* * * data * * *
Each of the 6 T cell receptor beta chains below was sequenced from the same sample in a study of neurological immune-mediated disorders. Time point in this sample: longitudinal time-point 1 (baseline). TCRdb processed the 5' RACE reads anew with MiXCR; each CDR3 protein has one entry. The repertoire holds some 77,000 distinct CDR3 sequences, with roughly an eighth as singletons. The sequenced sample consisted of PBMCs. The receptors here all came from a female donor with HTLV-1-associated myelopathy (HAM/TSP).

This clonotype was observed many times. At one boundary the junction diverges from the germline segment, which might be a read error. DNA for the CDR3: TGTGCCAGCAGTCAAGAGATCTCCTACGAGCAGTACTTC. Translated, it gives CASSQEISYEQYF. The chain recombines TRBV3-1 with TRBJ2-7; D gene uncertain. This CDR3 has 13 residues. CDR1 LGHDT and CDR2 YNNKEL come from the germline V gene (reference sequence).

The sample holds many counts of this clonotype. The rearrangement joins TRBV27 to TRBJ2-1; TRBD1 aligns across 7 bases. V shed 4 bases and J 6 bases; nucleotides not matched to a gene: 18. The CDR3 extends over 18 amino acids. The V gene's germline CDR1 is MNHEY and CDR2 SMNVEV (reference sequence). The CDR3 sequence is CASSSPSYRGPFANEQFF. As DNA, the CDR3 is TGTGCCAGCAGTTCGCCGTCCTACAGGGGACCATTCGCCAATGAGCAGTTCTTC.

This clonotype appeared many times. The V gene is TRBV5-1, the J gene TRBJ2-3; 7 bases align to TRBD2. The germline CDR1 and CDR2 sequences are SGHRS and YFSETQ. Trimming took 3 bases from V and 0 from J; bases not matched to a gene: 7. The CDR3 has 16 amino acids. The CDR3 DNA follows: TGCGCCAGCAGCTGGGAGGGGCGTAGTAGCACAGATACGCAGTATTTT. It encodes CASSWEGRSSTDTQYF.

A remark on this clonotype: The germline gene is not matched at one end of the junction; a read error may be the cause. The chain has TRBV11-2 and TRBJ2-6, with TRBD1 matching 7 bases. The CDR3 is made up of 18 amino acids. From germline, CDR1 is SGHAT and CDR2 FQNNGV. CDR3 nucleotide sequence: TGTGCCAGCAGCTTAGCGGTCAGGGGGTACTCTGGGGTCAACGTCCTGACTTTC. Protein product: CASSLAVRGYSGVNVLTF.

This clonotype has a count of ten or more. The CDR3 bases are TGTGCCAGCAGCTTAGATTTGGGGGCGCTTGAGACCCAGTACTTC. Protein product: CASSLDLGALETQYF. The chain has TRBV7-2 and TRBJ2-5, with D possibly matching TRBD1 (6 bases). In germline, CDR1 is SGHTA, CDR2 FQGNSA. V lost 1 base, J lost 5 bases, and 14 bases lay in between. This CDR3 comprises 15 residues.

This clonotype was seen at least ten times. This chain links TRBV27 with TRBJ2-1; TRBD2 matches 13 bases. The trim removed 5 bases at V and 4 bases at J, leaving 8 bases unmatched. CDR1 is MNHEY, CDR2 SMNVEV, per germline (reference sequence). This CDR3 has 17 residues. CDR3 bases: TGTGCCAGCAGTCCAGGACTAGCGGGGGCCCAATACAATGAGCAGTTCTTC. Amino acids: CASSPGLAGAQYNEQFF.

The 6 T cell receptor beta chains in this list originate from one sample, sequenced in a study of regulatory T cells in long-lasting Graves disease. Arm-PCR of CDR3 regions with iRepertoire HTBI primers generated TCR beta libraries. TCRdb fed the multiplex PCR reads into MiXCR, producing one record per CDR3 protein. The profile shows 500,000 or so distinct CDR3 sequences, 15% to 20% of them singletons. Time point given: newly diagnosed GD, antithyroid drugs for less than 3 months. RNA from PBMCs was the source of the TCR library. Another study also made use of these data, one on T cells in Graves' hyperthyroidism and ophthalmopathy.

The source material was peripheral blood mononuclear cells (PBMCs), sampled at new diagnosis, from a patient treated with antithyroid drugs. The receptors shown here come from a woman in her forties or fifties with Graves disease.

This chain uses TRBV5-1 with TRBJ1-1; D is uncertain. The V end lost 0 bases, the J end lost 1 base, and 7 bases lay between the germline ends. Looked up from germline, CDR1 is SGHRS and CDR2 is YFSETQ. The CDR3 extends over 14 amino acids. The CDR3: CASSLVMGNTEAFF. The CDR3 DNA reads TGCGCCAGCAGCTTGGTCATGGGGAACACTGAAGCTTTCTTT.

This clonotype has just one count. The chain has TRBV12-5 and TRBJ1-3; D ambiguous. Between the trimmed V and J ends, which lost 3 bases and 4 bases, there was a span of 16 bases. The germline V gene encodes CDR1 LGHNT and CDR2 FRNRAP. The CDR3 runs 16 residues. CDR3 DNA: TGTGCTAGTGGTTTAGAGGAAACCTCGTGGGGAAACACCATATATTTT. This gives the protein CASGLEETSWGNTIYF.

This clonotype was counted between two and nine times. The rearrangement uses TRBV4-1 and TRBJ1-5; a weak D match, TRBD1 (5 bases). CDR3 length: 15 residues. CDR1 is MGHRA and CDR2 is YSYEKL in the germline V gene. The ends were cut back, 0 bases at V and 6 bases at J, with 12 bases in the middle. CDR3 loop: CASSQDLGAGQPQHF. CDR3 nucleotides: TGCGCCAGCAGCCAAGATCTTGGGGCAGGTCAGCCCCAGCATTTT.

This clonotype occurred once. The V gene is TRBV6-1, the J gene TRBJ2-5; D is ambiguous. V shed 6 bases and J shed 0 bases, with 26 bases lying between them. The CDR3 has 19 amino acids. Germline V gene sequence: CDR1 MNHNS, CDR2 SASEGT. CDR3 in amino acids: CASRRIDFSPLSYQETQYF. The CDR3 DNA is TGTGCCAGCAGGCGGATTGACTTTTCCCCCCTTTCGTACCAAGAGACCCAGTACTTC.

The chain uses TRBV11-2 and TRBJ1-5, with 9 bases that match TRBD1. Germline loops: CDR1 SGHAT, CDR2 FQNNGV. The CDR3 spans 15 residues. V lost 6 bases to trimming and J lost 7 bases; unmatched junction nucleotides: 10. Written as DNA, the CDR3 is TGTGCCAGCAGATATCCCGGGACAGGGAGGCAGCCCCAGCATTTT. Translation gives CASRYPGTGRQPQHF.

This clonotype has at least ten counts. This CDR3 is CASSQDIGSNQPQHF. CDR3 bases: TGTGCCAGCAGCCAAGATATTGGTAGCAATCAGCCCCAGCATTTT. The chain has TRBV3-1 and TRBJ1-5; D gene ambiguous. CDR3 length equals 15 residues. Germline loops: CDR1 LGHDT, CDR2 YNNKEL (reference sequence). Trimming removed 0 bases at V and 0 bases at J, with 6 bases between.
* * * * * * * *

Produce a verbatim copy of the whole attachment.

Each of the 6 T cell receptor beta chains below was sequenced from the same sample in a study of neurological immune-mediated disorders. Time point in this sample: longitudinal time-point 1 (baseline). TCRdb processed the 5' RACE reads anew with MiXCR; each CDR3 protein has one entry. The repertoire holds some 77,000 distinct CDR3 sequences, with roughly an eighth as singletons. The sequenced sample consisted of PBMCs. The receptors here all came from a female donor with HTLV-1-associated myelopathy (HAM/TSP).

This clonotype was observed many times. At one boundary the junction diverges from the germline segment, which might be a read error. DNA for the CDR3: TGTGCCAGCAGTCAAGAGATCTCCTACGAGCAGTACTTC. Translated, it gives CASSQEISYEQYF. The chain recombines TRBV3-1 with TRBJ2-7; D gene uncertain. This CDR3 has 13 residues. CDR1 LGHDT and CDR2 YNNKEL come from the germline V gene (reference sequence).

The sample holds many counts of this clonotype. The rearrangement joins TRBV27 to TRBJ2-1; TRBD1 aligns across 7 bases. V shed 4 bases and J 6 bases; nucleotides not matched to a gene: 18. The CDR3 extends over 18 amino acids. The V gene's germline CDR1 is MNHEY and CDR2 SMNVEV (reference sequence). The CDR3 sequence is CASSSPSYRGPFANEQFF. As DNA, the CDR3 is TGTGCCAGCAGTTCGCCGTCCTACAGGGGACCATTCGCCAATGAGCAGTTCTTC.

This clonotype appeared many times. The V gene is TRBV5-1, the J gene TRBJ2-3; 7 bases align to TRBD2. The germline CDR1 and CDR2 sequences are SGHRS and YFSETQ. Trimming took 3 bases from V and 0 from J; bases not matched to a gene: 7. The CDR3 has 16 amino acids. The CDR3 DNA follows: TGCGCCAGCAGCTGGGAGGGGCGTAGTAGCACAGATACGCAGTATTTT. It encodes CASSWEGRSSTDTQYF.

A remark on this clonotype: The germline gene is not matched at one end of the junction; a read error may be the cause. The chain has TRBV11-2 and TRBJ2-6, with TRBD1 matching 7 bases. The CDR3 is made up of 18 amino acids. From germline, CDR1 is SGHAT and CDR2 FQNNGV. CDR3 nucleotide sequence: TGTGCCAGCAGCTTAGCGGTCAGGGGGTACTCTGGGGTCAACGTCCTGACTTTC. Protein product: CASSLAVRGYSGVNVLTF.

This clonotype has a count of ten or more. The CDR3 bases are TGTGCCAGCAGCTTAGATTTGGGGGCGCTTGAGACCCAGTACTTC. Protein product: CASSLDLGALETQYF. The chain has TRBV7-2 and TRBJ2-5, with D possibly matching TRBD1 (6 bases). In germline, CDR1 is SGHTA, CDR2 FQGNSA. V lost 1 base, J lost 5 bases, and 14 bases lay in between. This CDR3 comprises 15 residues.

This clonotype was seen at least ten times. This chain links TRBV27 with TRBJ2-1; TRBD2 matches 13 bases. The trim removed 5 bases at V and 4 bases at J, leaving 8 bases unmatched. CDR1 is MNHEY, CDR2 SMNVEV, per germline (reference sequence). This CDR3 has 17 residues. CDR3 bases: TGTGCCAGCAGTCCAGGACTAGCGGGGGCCCAATACAATGAGCAGTTCTTC. Amino acids: CASSPGLAGAQYNEQFF.

The 6 T cell receptor beta chains in this list originate from one sample, sequenced in a study of regulatory T cells in long-lasting Graves disease. Arm-PCR of CDR3 regions with iRepertoire HTBI primers generated TCR beta libraries. TCRdb fed the multiplex PCR reads into MiXCR, producing one record per CDR3 protein. The profile shows 500,000 or so distinct CDR3 sequences, 15% to 20% of them singletons. Time point given: newly diagnosed GD, antithyroid drugs for less than 3 months. RNA from PBMCs was the source of the TCR library. Another study also made use of these data, one on T cells in Graves' hyperthyroidism and ophthalmopathy.

The source material was peripheral blood mononuclear cells (PBMCs), sampled at new diagnosis, from a patient treated with antithyroid drugs. The receptors shown here come from a woman in her forties or fifties with Graves disease.

This chain uses TRBV5-1 with TRBJ1-1; D is uncertain. The V end lost 0 bases, the J end lost 1 base, and 7 bases lay between the germline ends. Looked up from germline, CDR1 is SGHRS and CDR2 is YFSETQ. The CDR3 extends over 14 amino acids. The CDR3: CASSLVMGNTEAFF. The CDR3 DNA reads TGCGCCAGCAGCTTGGTCATGGGGAACACTGAAGCTTTCTTT.

This clonotype has just one count. The chain has TRBV12-5 and TRBJ1-3; D ambiguous. Between the trimmed V and J ends, which lost 3 bases and 4 bases, there was a span of 16 bases. The germline V gene encodes CDR1 LGHNT and CDR2 FRNRAP. The CDR3 runs 16 residues. CDR3 DNA: TGTGCTAGTGGTTTAGAGGAAACCTCGTGGGGAAACACCATATATTTT. This gives the protein CASGLEETSWGNTIYF.

This clonotype was counted between two and nine times. The rearrangement uses TRBV4-1 and TRBJ1-5; a weak D match, TRBD1 (5 bases). CDR3 length: 15 residues. CDR1 is MGHRA and CDR2 is YSYEKL in the germline V gene. The ends were cut back, 0 bases at V and 6 bases at J, with 12 bases in the middle. CDR3 loop: CASSQDLGAGQPQHF. CDR3 nucleotides: TGCGCCAGCAGCCAAGATCTTGGGGCAGGTCAGCCCCAGCATTTT.

This clonotype occurred once. The V gene is TRBV6-1, the J gene TRBJ2-5; D is ambiguous. V shed 6 bases and J shed 0 bases, with 26 bases lying between them. The CDR3 has 19 amino acids. Germline V gene sequence: CDR1 MNHNS, CDR2 SASEGT. CDR3 in amino acids: CASRRIDFSPLSYQETQYF. The CDR3 DNA is TGTGCCAGCAGGCGGATTGACTTTTCCCCCCTTTCGTACCAAGAGACCCAGTACTTC.

The chain uses TRBV11-2 and TRBJ1-5, with 9 bases that match TRBD1. Germline loops: CDR1 SGHAT, CDR2 FQNNGV. The CDR3 spans 15 residues. V lost 6 bases to trimming and J lost 7 bases; unmatched junction nucleotides: 10. Written as DNA, the CDR3 is TGTGCCAGCAGATATCCCGGGACAGGGAGGCAGCCCCAGCATTTT. Translation gives CASRYPGTGRQPQHF.

This clonotype has at least ten counts. This CDR3 is CASSQDIGSNQPQHF. CDR3 bases: TGTGCCAGCAGCCAAGATATTGGTAGCAATCAGCCCCAGCATTTT. The chain has TRBV3-1 and TRBJ1-5; D gene ambiguous. CDR3 length equals 15 residues. Germline loops: CDR1 LGHDT, CDR2 YNNKEL (reference sequence). Trimming removed 0 bases at V and 0 bases at J, with 6 bases between.